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Foreign News: Highly Important!!: Thirty-one Days Later From...

Foreign News: Highly Important!!: Thirty-one Days Later From... image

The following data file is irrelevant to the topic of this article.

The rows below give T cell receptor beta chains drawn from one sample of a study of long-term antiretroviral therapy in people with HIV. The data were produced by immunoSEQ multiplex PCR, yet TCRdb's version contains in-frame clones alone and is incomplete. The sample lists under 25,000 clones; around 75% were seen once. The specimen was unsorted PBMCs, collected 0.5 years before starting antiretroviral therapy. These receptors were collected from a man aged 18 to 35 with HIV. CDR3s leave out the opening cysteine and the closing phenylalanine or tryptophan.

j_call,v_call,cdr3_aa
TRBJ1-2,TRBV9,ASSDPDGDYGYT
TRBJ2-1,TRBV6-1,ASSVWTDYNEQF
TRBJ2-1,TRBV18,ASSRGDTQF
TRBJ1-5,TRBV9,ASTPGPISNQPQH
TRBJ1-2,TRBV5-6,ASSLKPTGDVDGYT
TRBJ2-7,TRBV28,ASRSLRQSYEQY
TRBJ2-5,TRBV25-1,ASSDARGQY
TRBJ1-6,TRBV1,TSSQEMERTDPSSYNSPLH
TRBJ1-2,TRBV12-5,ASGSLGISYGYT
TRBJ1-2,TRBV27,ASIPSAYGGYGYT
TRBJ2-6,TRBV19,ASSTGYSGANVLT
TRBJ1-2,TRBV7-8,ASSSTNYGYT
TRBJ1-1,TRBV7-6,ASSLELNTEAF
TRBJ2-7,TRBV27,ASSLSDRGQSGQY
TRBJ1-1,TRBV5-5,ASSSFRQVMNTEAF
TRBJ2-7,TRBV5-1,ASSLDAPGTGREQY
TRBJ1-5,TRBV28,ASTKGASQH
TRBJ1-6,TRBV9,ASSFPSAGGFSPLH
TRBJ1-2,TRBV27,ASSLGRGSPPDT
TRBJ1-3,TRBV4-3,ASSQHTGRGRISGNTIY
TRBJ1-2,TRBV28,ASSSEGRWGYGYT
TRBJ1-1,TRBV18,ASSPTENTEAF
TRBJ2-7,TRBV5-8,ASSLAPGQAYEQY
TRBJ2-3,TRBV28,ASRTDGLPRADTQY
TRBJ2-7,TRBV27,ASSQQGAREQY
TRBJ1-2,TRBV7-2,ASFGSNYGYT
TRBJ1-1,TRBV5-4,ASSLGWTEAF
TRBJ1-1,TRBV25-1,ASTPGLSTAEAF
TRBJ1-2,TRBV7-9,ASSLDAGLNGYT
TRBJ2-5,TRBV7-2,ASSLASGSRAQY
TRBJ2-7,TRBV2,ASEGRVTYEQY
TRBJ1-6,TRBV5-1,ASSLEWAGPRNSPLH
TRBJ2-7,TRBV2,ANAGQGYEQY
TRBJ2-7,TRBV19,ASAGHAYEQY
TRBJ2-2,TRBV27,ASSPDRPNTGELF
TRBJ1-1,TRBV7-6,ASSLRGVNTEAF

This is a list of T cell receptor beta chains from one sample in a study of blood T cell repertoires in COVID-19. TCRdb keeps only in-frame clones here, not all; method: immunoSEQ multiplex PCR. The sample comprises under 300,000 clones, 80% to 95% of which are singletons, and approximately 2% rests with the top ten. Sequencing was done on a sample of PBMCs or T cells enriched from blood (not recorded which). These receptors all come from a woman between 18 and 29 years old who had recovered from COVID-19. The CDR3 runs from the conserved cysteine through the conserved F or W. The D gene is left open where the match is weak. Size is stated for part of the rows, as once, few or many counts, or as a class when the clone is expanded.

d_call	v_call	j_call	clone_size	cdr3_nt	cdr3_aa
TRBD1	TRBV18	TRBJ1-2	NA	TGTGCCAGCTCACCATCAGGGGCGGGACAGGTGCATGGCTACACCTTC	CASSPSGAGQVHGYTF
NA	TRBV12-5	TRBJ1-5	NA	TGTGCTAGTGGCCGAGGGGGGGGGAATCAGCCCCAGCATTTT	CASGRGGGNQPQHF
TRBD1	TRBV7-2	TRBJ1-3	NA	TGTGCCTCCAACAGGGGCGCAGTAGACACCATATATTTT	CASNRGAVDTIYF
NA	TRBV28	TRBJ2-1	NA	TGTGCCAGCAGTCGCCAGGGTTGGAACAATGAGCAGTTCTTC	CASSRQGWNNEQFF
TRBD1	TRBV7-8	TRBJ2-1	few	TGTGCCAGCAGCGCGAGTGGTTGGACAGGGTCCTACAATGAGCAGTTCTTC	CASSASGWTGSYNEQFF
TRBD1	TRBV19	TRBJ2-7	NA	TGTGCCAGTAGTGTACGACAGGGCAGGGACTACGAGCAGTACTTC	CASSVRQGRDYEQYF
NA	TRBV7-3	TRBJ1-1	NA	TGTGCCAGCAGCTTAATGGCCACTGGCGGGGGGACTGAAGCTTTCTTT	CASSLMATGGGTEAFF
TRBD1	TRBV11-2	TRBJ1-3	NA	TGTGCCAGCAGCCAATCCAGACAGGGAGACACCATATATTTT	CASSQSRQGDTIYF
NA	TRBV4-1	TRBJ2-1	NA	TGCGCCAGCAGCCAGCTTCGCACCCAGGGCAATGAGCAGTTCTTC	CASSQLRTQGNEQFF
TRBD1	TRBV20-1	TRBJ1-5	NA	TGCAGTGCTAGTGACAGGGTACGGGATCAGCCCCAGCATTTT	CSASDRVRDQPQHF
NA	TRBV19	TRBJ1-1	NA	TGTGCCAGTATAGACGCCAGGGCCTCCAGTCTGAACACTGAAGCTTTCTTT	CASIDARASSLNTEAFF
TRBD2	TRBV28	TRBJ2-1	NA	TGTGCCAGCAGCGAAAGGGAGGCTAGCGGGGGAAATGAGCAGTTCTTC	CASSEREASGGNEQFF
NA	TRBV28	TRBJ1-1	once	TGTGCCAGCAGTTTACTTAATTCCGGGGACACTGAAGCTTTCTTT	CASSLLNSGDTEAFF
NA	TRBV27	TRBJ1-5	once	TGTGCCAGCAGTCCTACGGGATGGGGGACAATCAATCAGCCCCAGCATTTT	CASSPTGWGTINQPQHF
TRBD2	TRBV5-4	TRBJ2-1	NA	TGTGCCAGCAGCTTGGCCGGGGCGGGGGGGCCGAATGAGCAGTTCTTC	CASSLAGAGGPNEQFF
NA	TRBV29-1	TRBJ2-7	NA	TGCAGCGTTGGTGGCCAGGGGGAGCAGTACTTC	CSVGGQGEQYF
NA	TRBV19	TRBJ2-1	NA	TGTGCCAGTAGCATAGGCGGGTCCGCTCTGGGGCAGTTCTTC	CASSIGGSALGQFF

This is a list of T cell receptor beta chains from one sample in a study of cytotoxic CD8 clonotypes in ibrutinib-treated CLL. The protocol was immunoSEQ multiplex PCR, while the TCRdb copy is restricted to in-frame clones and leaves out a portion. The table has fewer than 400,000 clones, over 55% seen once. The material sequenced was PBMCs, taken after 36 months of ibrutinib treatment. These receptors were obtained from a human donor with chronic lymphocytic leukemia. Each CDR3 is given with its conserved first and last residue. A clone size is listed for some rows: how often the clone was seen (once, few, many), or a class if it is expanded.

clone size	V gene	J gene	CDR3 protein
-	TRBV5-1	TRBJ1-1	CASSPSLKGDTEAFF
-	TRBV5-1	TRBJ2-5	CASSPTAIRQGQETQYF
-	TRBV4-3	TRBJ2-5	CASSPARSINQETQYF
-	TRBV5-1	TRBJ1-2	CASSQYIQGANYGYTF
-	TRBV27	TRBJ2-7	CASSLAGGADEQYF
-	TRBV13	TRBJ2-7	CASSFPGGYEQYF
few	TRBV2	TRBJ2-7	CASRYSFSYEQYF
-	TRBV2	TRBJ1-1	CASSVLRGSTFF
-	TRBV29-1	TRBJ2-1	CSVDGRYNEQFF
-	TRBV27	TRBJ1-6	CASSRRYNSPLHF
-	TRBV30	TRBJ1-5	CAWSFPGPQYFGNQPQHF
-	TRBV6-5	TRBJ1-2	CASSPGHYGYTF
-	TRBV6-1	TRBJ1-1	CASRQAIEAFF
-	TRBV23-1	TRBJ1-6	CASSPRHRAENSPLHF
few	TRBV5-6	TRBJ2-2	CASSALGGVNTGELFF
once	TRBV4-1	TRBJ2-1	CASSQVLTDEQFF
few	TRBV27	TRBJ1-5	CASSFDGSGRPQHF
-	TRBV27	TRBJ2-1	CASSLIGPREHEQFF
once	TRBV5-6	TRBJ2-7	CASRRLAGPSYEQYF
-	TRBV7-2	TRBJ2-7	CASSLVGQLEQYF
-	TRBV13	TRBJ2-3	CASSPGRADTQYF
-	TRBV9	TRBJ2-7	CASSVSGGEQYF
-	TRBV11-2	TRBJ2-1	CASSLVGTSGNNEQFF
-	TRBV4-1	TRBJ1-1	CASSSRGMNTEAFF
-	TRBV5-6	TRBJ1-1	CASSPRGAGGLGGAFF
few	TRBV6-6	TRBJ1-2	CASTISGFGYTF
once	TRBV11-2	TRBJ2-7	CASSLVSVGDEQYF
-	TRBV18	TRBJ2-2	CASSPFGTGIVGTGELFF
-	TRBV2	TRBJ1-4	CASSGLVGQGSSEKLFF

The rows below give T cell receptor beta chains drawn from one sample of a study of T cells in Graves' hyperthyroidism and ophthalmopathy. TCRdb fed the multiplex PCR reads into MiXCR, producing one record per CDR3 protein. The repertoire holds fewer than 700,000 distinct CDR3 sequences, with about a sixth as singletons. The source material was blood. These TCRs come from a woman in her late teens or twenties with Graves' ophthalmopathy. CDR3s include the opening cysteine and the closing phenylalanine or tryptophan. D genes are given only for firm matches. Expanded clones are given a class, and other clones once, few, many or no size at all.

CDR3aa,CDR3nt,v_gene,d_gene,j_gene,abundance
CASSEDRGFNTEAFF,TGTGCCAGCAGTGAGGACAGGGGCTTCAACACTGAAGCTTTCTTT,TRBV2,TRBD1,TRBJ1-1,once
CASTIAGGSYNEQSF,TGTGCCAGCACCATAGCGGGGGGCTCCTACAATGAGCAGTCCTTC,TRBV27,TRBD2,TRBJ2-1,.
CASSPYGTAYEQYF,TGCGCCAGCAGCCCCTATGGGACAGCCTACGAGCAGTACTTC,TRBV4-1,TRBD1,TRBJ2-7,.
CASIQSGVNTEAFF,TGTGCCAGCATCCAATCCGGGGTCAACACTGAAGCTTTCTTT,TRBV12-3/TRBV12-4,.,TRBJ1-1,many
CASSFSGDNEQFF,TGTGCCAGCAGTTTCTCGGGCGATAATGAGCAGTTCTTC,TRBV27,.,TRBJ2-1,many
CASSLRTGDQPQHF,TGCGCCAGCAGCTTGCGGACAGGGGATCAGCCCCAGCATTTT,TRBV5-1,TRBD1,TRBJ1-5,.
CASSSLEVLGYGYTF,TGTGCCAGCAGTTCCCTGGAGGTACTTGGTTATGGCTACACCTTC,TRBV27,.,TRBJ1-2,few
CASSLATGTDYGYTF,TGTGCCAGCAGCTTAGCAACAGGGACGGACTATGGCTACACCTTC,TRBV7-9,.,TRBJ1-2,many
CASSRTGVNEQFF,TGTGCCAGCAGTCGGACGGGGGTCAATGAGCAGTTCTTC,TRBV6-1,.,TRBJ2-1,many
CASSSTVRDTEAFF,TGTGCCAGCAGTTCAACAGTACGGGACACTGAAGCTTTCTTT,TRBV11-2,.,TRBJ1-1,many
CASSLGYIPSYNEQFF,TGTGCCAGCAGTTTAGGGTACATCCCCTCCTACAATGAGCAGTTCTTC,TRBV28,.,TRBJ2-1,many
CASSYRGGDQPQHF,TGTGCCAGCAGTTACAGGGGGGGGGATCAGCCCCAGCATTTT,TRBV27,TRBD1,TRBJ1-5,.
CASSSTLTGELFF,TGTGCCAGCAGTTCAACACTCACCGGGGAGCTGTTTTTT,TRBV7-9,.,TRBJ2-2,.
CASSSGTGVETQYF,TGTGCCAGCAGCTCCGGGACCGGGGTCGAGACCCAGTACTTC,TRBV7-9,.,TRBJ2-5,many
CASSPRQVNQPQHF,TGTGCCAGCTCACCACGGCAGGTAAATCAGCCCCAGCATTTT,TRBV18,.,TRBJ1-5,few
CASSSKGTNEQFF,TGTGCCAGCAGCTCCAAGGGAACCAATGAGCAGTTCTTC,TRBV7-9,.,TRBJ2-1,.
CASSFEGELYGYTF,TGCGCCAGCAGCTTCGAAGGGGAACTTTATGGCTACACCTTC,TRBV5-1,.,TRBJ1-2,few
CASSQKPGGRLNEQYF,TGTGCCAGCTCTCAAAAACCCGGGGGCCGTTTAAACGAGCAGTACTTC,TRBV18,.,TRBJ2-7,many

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The steainshij) Ciimbria bus arnved at Boston trom Liverpool, which laticr placo shc left on the lih uli. She brought L5 passengere. Among whom ire bearers of despatches from the America minister at Lundur. ana ilic Briiish Government. The markets wcre in an unscttled siato, owing :o ihe expected ri-peal of theCorn Lawm. Upon lliis subject Wihner & Smiths Times remarksns föllowa : The steamship CombVra takes out to-d ly the ino&t impoitant and yrntify ing intulligencc thai ever left ihc sliorcs of England. Sir Robéfl Peel luis evclnpcd lus future commercial paliby. It is at once simple and comprehensivo ; und uniler its operatiou the exchango of commodities beiween this couniry nnd the United States will be carritd 10 nn extern, & will bo mnterinlly productivo of advantages, greater :' ihan the eyc ha'h yet seen, or the heari haih conccivcd." - The new schema embraco?, wiih a i uil sensc of the-r importatipe', the principies of Irte trade- repudiates for conimerce. manufacturea nnd ngriculture : ndmils corn, duty free, at the end of ihree years, with a scale, in tho inleiim. which will probably cscilliaio botween 4 and Gs. per quartcr. nnd al once admits Imlian uorn and buckwhent Irco of all dmy whaiover. Grea Britain, at the present moment, is in o blaz'e of extitem'enl ; men talk and think öf noihing clse ; they hnvó se thcir hearts upon securing the great fiiqn! schem-?, for the scheme. for the re-generatien of the ountry. which the Premier liaa laid bofó're P.irliament. and they desire to cuiuiil tbc poriod fi.xed for the total cxtiiution of the Corn Lawt. The (if pcacc umi prorcssion on this t: ui" thu wnter. hope - carne.-i!y nntl sincciely hope - iliiH thé novy policy wil] bind America 10 ná by 'ho ti8of amiiy, broiherhuod. and interi-si. and thnt the miserable sqiiabbling about n parren wa--ie, will give w.iy to moré liberal, civïlized. iiul comprehcn&ive víws. Tlie iininccüaie i ffjcis of the TarilT on the most prominent nniclos of American exportd. we have noticed el.sewhere. Altogcther, tbc subject. in its vurious phases, is the most important that uver crossed the Atlantic sincfi the introductiou of ste;iin naviniion ; oml iil iliat a wnnting is for iho jfi(iple öf ilie United Strfffes to meet ns in a kindred spi il. und in the trae spirit, nnd in the liuo spirit oí cpminerce and of friendëhip ; foruot the pas', and run a generous race of mutual híipp'mess nnd proü[)cri:y ívr. ihe f:itiue." Quki.ns rfi'Kici. - We five belo.w extrac's from the (Jim cn'b speech, vhieh relalejí lo the Unned Síoíeá.; I rrgici. i!i ii ilio conilitiiiii claims of Grcat Hriiuinnud Ihfl Uniied States in teapecl to tlic tarritory m the NnrthWest cuasi of America, alt!uuli ilicy hivc Korh niñde ;!io sulijcct oí re peaicJ nogotiaiion. still lemuin nnt-etilcil. You inny reet aasured iliat n eifort conwatont wiih ilio naii''iril honor siiall be w.-iniinir on my p.ut lu Iji ing ilir qü-ötion to m taijy and peaccful lerniiiiiüiun." Among the aiticleB to be ndmitted (ree undcr the projvised Tari 1T nre : JJacon, Beef, Hay, rlidès, iI;ai. nnd ro'ric. Alinps every oilicr anide of American pruduction is to be admittcd at a mero nomina' duly. The followin is ilie aconnt of iho introducción of the me.isuro into Parffnirfent: PEBL'I Fi -VANCIAL SCÜEWE. II. lYel's plan for the fiscal retjeneratioii of the ei untry, waa introdticoil in n lonr honrs' fspeecb in the House of Commnnsof the 27th. In thnt speccli he took anclnboraie view of the fiscal condition of the country and announccd the reduciion of duiy on n numher of anieles which presa iijion the coiiunercial and agiicultunil intcrcsis. lic imressed npon ih! tniera the nectssiiy of prtparing for the adven' ! of free trn'le. by givíríg up wha'ever lintited anjpunt of protcqtjon they now enjoy (rom foreign cornpctiiioii in the simpe of proliihiiory dnties: and the dutirs so impoeed he nnnouneed his intention nF reducing it to a nominnl nmount. The tin:!er dniicb are lo undergo a revisión, biit into tho details of the chango he did not enler, u for nuoih r dny. For tho reduetion on tallow, n paper hangings. on soap and condles, óri boots andshoes, on.foféigri spirits, on clovor and othet eeeds, on provisiona, (fieshanc1 saltcd.) on vegetables, on fureign made carriafies. Sugar. thntgrtat anicleof colonial produce, which ni.'xt to the corn laws, lias been most virulently aseailed on account of the tenacin to to which the minister has clung in screening it from coinpouion, is still to bü moro or lesa protectod. Slnvegrown snjar he still regards as an nhomijiation, luit the duty on foroign frco-labor ugnr ia to be rediced :a. (kl. per cent. The corn 1 iws ho j r.poses to abolish totally and unoonditiouully, on the Isj of Fcbmary, 1849 i, and in the mean time a modified sliding ecnle is o be substituted for the onc at present in exisienco. The ultra freo-traders inniat upon the repeal of the corn laws bcing immediate. Jt is belicvcd hc will carry his Tariff. Public opinión is with iiim, he is the minister of the commercial world. the t'avorite of the capitnlists, and supported. moreover, by tho rniddlo classes. Looiiing nt tlie question, then, ín cvery poin: of view, into account the preaent positkm of partics, the advent of the general eíection, the Hiish of triumph which manilts :hc chceks of the iree traders, tho gloom and anger which reign in the faces of the protectionists- viewing the state of registry, the conditionsof the food market, our relations with the United States, the absence of all e.xcitcment except on the grent question of free trade - we nrrivc in the conclusión, :hat Sir R. Peel will paes hïó ncw uiifj' in the present PuUiament, OREGuN. The fullowing are the reniark of Sir R. Poel upon the Oregon question . Lord John Russel ontheSiih uit. hnving interroguted Sir Roben Peel as lo cer tai n propogitions said to have been made by our governinent for u partition of Oregon, and üa to the increabed csiimates ior the army and navy, the following is the reply : Sir R. Pcd. - With rcferonce to tho question just put by the nublo lord, I bcg to say that not foresecing that he would put it, Í ani not at present prepared to givc him an answer and have thcrefuiü to crave that he will postpone his quesjion untü unothcr time. On tho subject of Uic Oregon territory, I huve to slato that a pröpoadl wiiü made by Mr.chañan, with ihe autliority of tho President of the United States, to Mr. Packenham, and thnt the pruposal so mnde suggestcd1 s división of the territory. Whether or not that proposal ought to liave heen acquiesced u I cannot snj. Mr. Packenham thouglit that tho ttnns proposed wcre so little likely to 6e acccpcable. ilwt hc did not feel htmself warrantcd in traosmitting the prop_o8nl to the yovernment at home ; and on signifying ihia to Mr. Biiehannn, the Jatter immediaicly statcd that thé prdposai was withdrnwn. Tliis is the state of tfie rogotimion nt present, so far as I am informed, respecting the proposnl subniittcd by Mr. Buchanan. I hnvsthe highesi opinión of Mr. Packenham ; 1 have the greatest respect for bis talcnts, and tlie greatest confidence in his judgn-cnr, yet I niust say that it , would have been better had he transrnitted thai i uroposal to t!ie iiome government for thcir con sidcraliun, and f nol fouiul in itsclf satisfactory. it might possibly liavc formed the foundation for a funher proposal. (Honr. ) Since ihat pcriod this country has again repeated to tho United Status thcir oflbr of referring tho matter to arbitration, but no answerhas yct heen reccived t the proposnl so mnde. With usp;ct lo the proposed incronso in the and military estimates'. it is impofsille lor my onc to see the progiess of steam navigation ind the continucd increase of pur colonial pos soasions.. without at the same time seeing the necessity for an nercase in our naval and military estabüshrppnts. Within the last few months the culony oí" New Zealand has made a heavy démand uporj s in this rcsprct ; and the coniinUB] drain made upon our troops on accour.t of the neecssnry reliëfs ín our otlier possessions is so great, that it is ahnost impossible to fiil up our regimenis. I think that even whilo wn havo the utmost confu-me in tho intentions of (breign powers, we would not be wise to neglect the dcfenees of our country, nnd to ronder it sceuro agniiiBt any possible contingency. (Heir, liear.) I soy. :hen, that the propoecd mcrease in the cstim.ite may bo oinirely juttfned on purcly delcnsive grounds, and that Her MojosiyV Gnvornment have feit it thcir duty to propofeB un inonase o( the estima'.t'S for our naval, military and ordiiancc i'ïiiihlifchmcnts. without rcforence to the ditpule with the United States. Tho foilowing are the prnposed rates under the 'I'ariiT jiroposcd upon VVheal and Flour. AVhcat at ú3s and upwürds per qr. of 8 hu. undor the present rate of diity, pvye 4 sterling. On a barrel ol flour of li) i Iba. the duly s eslimated at 3 ;J gallons of vvliortt which is equál to T)-i cents per banel. Flour in bond was quoted nt 8 sterling. THE UNITED STATES, FRANGE ANDENGLAND.On the 3Oth, M. Tiüèrs wislied to speak, and after somc prelimmary observations, in reply to M. Ledo Rollin, proceeded to speak of the annexation of Texas. The Chumbcr adjourned at a quarter past fi. Ai 2 o'clock the following day, M. S;iquct,thc President, took the Chair, when the discussioaon the uddress was resumed. M. Guizot, thé Ministor for Forrign afiVirs having ascended the tribune, said that M. Th ie ra on the previoii8 evening, liB6 appeitled to the im pressions and in6tincts of the Chamber : lie wonk appoal to ils calm reflecting judgment ; and h hoped to convinceit that tho ndvice he liad given the Crown, and the line of policy he has pursued was the most conducive to the interests of th country. On the iuvitation of the Texan Go vernment and of its minister of Paris, he has ad vised Texas to maintain lier independence, an( .Mexico to recognize it. He liad always proelaimed that the Texans were free to adopt whatrver course the y pleased, and that, when once thèyshóuld have pronounced, ', France had notliing to 5ny. Tliis liad been the case ; when the annexation was agreed to by the Texnn people, France entcredintono protest ; she aecepted the fact when accomplished ; 6he raised no diücusfiion on the subject with (lie U. States, ! nor even addressed a single observalion to their : Government. IM. Guizot had a'ccórdínglv feit ! eurprised at the languagc used by the President, in his message, and he considered it his duty to claim in reply for France catire independence of ' act ion. Ho r.ext examined the commercial rcasons which had induced France to reconize the independence of Texas in 1838, and rendered her anxious to maintnin it n 18-15. The politica! coiiBiderations had been ot a still greater weight. Th ere were nt present, he said, three powerful nution.s intent on aggfandizing heyond mensure iheir territories - Englund, llussiaand the UnitedStates, Franco was not extendinghcr dominions. In áfrica she had made n conqucst it was her honor and interest to preserve, but the bounds of which shc would not overstep. It was of the highest importance to France that tliose three nntions should balance each othcr's power, and that none of the in should obtain a preponderating influence. She was consequently interested in protecting the independence of the huerican states. M. Guizot then procceded to explain the nature of the relations existing bctween .England and France. They were placed, he snid, on the most intímate footing, and he was happy and proud to declare it. The alliancc of the two countries, their good understanding, their intimacy, were nccessary for the general peaee.